In some cases, there are subtle differences in brain regions which deviate from the path of normal brain development and can be detected using structural magnetic resonance imaging (MRI). In a similar fashion, the function of the brain using functional magnetic resonance imaging or fMRI – can be observed during various tasks and experimental paradigms. There are clear developmental differences in brain development between boys and girls with females tending to achieve peak volumes between 1 and 3.5 years ahead of males in a variety of brain structures . In child psychiatric disorders, sex differences are particularly relevant and coincide with disparities also in terms of prevalence, symptom/behaviour profile and age of onset. Longitudinal studies are especially useful in mapping brain development across the life-span. This design of study generally involves enrolling young children into a research study and measuring various developmental outcomes using the same tools and techniques (e.g., self-report questionnaires; blood draws; MRI scans etc) every year or every two years until they reach early adulthood. Longitudinal studies using neuroimaging such as MRI provide an excellent opportunity to map the neuroanatomic substrates and developmental pathways of the human brain.
fMRI uses magnetic resonance imaging to measure brain activity and it does this by measuring alterations in the local oxygenation of blood which in turn reflects the sum of local brain activity . The scanning process involves the volunteer lying down on a moveable bed which is then inserted into the scanner. The individual is given protective ear plugs and headphones due to the loud noises of the scanner and instructed to lie very still with virtually no head movement. Communication can be made with the radiographer via an intercom system and in-between scanning intervals the radiographer will provide progress updates and check that the volunteer is feeling comfortable and willing to continue.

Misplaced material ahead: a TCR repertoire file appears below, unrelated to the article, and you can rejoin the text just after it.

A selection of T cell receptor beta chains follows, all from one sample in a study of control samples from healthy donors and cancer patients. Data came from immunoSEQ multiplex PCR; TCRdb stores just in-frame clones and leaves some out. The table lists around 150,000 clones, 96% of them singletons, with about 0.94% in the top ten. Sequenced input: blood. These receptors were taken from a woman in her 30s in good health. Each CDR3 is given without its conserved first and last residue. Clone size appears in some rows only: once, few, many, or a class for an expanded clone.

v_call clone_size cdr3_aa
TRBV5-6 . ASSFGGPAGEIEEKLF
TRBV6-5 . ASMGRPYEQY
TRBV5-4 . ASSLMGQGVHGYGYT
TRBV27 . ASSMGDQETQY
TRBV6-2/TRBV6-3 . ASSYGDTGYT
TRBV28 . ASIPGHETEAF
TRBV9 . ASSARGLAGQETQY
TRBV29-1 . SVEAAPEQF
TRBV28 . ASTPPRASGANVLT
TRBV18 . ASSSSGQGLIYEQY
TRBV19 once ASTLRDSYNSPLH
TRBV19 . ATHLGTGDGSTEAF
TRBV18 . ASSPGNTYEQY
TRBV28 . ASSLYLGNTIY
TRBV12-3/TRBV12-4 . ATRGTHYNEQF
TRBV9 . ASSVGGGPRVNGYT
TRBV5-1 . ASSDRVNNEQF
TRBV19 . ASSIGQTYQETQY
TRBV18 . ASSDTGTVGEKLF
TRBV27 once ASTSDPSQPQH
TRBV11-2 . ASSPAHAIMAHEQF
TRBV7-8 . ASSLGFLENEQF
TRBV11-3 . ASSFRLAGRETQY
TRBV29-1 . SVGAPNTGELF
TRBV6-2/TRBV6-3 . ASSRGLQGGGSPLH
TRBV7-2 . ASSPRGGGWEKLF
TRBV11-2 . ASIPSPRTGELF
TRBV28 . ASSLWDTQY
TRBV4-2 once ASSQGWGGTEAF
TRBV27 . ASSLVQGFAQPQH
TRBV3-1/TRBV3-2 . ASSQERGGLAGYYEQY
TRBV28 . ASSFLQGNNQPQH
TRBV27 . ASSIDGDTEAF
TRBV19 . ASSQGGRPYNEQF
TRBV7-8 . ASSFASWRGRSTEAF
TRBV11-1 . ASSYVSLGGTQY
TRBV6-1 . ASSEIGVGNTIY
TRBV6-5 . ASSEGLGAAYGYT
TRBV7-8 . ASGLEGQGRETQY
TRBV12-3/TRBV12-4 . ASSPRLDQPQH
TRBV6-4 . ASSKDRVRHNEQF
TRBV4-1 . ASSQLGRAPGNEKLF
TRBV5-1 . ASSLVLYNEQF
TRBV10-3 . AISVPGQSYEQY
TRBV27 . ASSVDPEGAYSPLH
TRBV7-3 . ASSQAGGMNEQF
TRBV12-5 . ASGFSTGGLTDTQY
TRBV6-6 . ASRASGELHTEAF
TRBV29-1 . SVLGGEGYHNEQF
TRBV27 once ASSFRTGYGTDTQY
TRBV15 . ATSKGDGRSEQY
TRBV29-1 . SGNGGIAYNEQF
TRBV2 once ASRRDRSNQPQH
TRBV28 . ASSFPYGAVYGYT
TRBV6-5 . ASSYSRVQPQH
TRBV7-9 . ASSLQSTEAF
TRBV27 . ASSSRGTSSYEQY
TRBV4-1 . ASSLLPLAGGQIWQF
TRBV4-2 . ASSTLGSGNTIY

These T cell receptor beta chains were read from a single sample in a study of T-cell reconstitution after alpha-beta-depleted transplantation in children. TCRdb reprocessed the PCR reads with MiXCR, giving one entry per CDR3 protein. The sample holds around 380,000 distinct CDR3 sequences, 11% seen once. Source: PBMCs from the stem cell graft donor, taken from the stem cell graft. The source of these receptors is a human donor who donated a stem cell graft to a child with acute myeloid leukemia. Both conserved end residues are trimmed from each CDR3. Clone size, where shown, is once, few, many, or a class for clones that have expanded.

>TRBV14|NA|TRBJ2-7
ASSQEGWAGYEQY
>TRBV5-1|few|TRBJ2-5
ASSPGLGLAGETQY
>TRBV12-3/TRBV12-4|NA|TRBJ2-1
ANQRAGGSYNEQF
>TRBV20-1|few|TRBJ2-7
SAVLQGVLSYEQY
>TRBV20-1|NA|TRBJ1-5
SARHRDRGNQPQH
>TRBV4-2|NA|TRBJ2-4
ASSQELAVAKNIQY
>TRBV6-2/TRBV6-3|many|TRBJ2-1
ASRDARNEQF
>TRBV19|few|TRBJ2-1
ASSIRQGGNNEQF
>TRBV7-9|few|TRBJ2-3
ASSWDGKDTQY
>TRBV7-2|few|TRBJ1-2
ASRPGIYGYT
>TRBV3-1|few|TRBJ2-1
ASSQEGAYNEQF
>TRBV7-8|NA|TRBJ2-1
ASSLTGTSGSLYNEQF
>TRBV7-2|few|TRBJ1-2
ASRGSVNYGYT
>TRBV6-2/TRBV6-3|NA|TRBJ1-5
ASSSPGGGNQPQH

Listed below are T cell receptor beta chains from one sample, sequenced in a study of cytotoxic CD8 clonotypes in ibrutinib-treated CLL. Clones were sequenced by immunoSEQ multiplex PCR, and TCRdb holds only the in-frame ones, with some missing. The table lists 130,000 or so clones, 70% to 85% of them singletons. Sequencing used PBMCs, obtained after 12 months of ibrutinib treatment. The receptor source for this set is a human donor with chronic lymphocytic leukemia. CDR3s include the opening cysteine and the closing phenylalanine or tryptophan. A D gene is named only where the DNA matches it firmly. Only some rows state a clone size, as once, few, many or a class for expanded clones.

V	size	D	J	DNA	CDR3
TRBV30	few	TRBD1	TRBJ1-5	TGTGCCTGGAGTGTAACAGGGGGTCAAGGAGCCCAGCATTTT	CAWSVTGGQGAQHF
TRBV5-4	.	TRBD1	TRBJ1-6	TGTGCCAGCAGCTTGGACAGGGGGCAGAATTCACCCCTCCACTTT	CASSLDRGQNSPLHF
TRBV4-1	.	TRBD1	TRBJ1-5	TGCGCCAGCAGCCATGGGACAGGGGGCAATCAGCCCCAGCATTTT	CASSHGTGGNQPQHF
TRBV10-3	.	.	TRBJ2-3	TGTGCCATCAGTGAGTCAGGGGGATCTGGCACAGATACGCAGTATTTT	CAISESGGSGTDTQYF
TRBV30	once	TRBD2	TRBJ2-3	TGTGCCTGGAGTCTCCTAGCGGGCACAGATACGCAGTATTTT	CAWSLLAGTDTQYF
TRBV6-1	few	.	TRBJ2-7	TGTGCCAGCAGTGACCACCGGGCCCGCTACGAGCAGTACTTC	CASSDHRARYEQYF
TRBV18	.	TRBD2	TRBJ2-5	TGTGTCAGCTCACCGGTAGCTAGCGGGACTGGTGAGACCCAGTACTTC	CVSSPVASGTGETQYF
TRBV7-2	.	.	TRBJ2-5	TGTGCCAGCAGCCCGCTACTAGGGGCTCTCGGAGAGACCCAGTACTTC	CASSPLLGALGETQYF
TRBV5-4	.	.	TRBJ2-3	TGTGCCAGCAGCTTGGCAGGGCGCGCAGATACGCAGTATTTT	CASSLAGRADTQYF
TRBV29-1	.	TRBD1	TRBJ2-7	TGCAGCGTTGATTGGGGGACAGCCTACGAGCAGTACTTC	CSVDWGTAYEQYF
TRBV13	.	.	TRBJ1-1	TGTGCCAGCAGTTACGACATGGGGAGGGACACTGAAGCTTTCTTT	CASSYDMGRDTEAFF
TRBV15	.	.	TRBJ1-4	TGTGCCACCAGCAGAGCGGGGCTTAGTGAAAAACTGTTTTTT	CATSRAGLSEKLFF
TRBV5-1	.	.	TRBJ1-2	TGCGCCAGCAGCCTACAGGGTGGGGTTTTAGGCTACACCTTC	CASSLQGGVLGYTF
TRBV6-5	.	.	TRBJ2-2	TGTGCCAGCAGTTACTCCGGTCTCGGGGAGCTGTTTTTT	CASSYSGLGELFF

During an fMRI scan, the volunteer is normally asked to take part in a cognitive task which may require a behavioural response to some type of stimulus, for example, a button press when a target appears on a screen. During the task, the brain regions engaged and responding to that stimulus will experience an increase in metabolism. This begins with the activation of neurons which create an increased need for oxygen generating a large increase in perfusion. This increased need for oxygen results in a change in the proportion of oxygenated blood flow to the local brain region; the available oxygen is consumed rapidly creating a drop in oxygen in the blood called deoxyhemoglobin. There is then an increase in the amount of oxygen supplied, in order to satisfy demand. The process results in interchanges between oxyhemoglobin and deoxyhemoglobin states with both containing different paramagnetic properties. The signal measured in fMRI is reliant on these changes in oxygenation and are referred to as the blood oxygenation level dependent or BOLD signal .
To summarise, the inter-changes in signal are therefore due to the interchanges in blood flow, blood volume and blood oxygenation in response to alterations in neuronal activity . The increase in blood flow is also known as the hemodynamic response. Different software packages process, analyse and display fMRI data by reconstructing the raw data into images which resemble brains. The data analysis process is highly complex and involves the generation of statistical maps onto high resolution images so the functional information can be interpreted according to the relevant anatomical landmarks.
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